Getting talent for credit teams is a problem that PSBs have had for some years, particularly since Kingfisher Airlines burnt a hole in banks’ pockets and investigative agencies knocked at the doors of the senior management of lenders
Public sector banks
(PSBs) say they are not able to fill their staff position at project appraisal and credit teams, with younger employees not interested in building a careers in areas where decisions could later come under scrutiny from investigative agencies.
If banks are not able to make a healthy pipeline in credit assessment teams, and there are not enough people to appraise a project, chances of money being approved four doubtful projects would be accordingly higher.
“This is a real problem. In future, you might have to get your projects evaluated by third-party private sector experts,” said a senior banker.
Seniors are most unhappy at what they see as law enforcement agencies harassing bankers
on not clearly established charges.
“If the government spells out what it exactly wants from PSBs, it would do the country immense good. Please tell us your strategy in clear terms. They are so far very vague,” said a former senior Reserve Bank of India
executive. “The recent incidents (bank officials’ arrests and the like) are detrimental to the morale of bankers.
Decision making will freeze further.”
Getting talent for credit teams is a problem that PSBs have had for some years, particularly since Kingfisher Airlines burnt a hole in banks’ pockets and investigative agencies knocked at the doors of the senior management at IDBI Bank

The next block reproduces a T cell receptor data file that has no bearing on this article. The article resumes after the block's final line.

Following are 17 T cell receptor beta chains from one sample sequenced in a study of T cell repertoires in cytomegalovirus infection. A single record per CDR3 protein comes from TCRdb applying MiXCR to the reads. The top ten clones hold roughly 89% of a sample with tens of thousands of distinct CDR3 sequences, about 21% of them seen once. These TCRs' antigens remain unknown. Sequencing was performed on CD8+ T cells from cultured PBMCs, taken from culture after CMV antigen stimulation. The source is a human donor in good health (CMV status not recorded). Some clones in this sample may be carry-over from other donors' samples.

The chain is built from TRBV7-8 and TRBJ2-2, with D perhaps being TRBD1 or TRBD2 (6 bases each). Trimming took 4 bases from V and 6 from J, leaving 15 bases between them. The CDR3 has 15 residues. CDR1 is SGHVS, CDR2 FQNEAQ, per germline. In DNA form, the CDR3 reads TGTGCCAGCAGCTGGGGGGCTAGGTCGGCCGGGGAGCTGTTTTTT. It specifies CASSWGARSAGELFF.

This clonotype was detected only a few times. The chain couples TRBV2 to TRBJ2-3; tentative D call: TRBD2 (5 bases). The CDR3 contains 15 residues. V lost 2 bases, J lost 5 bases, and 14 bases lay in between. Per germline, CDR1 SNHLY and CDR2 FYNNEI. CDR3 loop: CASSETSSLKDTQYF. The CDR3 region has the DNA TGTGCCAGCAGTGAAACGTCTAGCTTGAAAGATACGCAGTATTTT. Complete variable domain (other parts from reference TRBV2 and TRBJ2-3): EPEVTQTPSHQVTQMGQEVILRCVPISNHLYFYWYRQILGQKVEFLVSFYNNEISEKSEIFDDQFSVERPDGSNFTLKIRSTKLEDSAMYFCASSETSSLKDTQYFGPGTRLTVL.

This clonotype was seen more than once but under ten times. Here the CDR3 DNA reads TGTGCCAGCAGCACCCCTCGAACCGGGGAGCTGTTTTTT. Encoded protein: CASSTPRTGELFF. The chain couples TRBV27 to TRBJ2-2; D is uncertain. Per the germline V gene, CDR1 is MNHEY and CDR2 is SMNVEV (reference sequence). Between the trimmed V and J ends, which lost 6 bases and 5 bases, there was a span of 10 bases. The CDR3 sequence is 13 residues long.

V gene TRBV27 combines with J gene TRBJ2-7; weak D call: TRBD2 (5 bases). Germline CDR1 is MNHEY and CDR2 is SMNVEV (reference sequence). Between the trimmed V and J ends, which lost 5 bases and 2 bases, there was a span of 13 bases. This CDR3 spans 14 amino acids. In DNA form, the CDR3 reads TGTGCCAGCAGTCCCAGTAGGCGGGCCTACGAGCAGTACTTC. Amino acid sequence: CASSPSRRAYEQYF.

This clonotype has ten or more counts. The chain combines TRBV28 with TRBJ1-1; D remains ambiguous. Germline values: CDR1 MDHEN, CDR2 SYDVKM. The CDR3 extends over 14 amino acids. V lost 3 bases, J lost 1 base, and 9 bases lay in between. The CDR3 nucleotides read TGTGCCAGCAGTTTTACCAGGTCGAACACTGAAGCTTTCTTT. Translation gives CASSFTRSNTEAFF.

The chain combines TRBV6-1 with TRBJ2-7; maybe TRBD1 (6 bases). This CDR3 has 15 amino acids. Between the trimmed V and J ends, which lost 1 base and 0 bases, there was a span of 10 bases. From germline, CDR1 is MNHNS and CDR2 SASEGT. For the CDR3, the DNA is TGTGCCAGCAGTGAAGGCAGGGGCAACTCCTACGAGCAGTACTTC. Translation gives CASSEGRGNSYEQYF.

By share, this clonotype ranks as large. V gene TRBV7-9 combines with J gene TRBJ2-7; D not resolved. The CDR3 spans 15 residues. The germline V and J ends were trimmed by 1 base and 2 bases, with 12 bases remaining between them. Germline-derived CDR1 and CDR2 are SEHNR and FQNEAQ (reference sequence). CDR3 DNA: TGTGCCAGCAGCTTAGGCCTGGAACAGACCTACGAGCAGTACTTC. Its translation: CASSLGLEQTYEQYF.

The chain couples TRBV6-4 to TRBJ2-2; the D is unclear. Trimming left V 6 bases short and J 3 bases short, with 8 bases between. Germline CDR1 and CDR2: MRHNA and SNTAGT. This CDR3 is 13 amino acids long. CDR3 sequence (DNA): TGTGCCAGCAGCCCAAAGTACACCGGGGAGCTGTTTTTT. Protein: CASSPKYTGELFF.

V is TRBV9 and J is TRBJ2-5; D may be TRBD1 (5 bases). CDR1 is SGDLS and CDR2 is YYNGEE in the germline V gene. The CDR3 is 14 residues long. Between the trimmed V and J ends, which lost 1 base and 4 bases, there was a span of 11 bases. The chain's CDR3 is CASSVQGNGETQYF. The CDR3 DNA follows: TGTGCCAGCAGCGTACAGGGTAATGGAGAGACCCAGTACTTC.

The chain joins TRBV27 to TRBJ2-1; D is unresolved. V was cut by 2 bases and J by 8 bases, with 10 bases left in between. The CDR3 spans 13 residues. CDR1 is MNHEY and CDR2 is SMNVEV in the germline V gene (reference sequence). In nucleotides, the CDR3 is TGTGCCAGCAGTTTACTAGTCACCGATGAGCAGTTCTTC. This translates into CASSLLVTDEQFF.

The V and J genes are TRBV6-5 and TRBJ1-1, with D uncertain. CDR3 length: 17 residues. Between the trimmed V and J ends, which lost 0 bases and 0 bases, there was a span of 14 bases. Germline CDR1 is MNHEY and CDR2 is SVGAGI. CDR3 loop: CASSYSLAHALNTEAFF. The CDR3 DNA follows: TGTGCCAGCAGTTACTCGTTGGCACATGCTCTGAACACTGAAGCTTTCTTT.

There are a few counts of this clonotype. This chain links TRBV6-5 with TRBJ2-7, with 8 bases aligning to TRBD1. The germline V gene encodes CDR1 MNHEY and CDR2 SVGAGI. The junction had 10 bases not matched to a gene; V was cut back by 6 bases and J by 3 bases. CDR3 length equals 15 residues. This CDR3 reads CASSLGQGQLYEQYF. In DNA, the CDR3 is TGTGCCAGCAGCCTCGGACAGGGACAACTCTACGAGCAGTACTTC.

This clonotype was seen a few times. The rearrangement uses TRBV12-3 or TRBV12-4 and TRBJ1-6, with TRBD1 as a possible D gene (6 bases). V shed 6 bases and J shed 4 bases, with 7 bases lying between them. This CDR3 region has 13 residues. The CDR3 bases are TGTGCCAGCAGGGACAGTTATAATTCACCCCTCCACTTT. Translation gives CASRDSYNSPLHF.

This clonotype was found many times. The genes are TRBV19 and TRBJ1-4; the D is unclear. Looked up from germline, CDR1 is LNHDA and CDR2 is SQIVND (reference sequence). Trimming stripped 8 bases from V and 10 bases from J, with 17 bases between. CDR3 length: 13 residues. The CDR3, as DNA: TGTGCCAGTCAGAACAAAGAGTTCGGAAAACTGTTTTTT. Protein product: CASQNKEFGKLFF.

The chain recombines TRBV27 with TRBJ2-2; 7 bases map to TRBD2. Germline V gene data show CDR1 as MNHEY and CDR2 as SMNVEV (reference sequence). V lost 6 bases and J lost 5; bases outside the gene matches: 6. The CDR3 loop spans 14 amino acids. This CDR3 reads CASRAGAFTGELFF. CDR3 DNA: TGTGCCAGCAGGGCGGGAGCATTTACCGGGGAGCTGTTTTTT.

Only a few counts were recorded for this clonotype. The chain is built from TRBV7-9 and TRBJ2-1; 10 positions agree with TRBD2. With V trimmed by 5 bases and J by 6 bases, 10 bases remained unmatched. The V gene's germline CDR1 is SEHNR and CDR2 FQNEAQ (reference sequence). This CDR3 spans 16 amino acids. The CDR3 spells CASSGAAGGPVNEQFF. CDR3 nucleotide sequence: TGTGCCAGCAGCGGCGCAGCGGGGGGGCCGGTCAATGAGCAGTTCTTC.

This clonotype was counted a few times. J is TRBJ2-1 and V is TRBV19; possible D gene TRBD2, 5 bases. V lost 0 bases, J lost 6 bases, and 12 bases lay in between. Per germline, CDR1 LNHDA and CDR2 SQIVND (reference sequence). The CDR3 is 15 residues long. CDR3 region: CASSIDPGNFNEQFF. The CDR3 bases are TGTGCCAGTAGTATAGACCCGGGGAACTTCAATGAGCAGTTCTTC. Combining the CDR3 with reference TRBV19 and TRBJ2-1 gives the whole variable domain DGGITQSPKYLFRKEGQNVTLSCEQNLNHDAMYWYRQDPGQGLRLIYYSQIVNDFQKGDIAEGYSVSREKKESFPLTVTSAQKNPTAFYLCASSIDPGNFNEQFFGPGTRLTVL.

and other lenders in this regard. In one large PSB at Mumbai, the chairman had to force his employees to join the project management team, with not many volunteering.
Earlier, functions such as project appraisals, corporate credit and treasury were the most sought among younger recruits — these fields accelerate the promotion path.
According to a senior public sector banker involved in training for infrastructure finance, many are also hesitant to take up credit assignments, especially on big-ticket projects, due to laxity in professional standards and weak training in appraisal and monitoring. Sub-optimal training in these fields saps their confidence on taking such positions.
At present, only a few banks have robust skill sets for project appraisal, credit monitoring and management. Earlier, too, many PSBs depended on approvals from large lenders like State Bank of India and term lending institutions such as IDBI or ICICI – the latter two have since turned into banks themsevles.
Laxity in professional standards - audit, valuation, legal -- exposes them to the risk of taking wrong decisions. At a later date, they could be hauled up for credit decisions. The spate of arrests of IDBI Bank
officers in the Kingfisher case and recent arrests at Bank of Maharashtra on the Kulkarni Developers
case has created fear among officers across the board, said a functionary at an employee union.
According to a retired bank chairman, it is not easy to deal with investigative agencies, particularly at a junior level. “These agencies treat senior management with due courtesy and respect but there is no such thing for mid-level and junior managers. The treatment and language used for them is horrendous. Obviously, no one would want to get into a situation where they are mistreated, when there is no difference in salary across various functions,” said the banker.
also contend that investigative agencies are sweeping in with impunity, without even bothering to check the appropriate law. In his media conference, the Indian Banks’ Association head said the law under which Bank of Maharashtra chief executive Ravindra Marathe was arrested did not apply for bankers.
Beside, investigative agencies might get after executives who might have sanctioned a loan many years earlier but which went bad recently.
The decision to support bankers
legally even after retirement is a welcome change, said officers. “If a private sector banker is arrested, he or she can hire a senior lawyer and get bail in a day. We public sector bankers
cannot afford to hire a decent lawyer,” said one.
say almost all PSB staffers are honest; a handful of bad apples are making life miserable for everyone.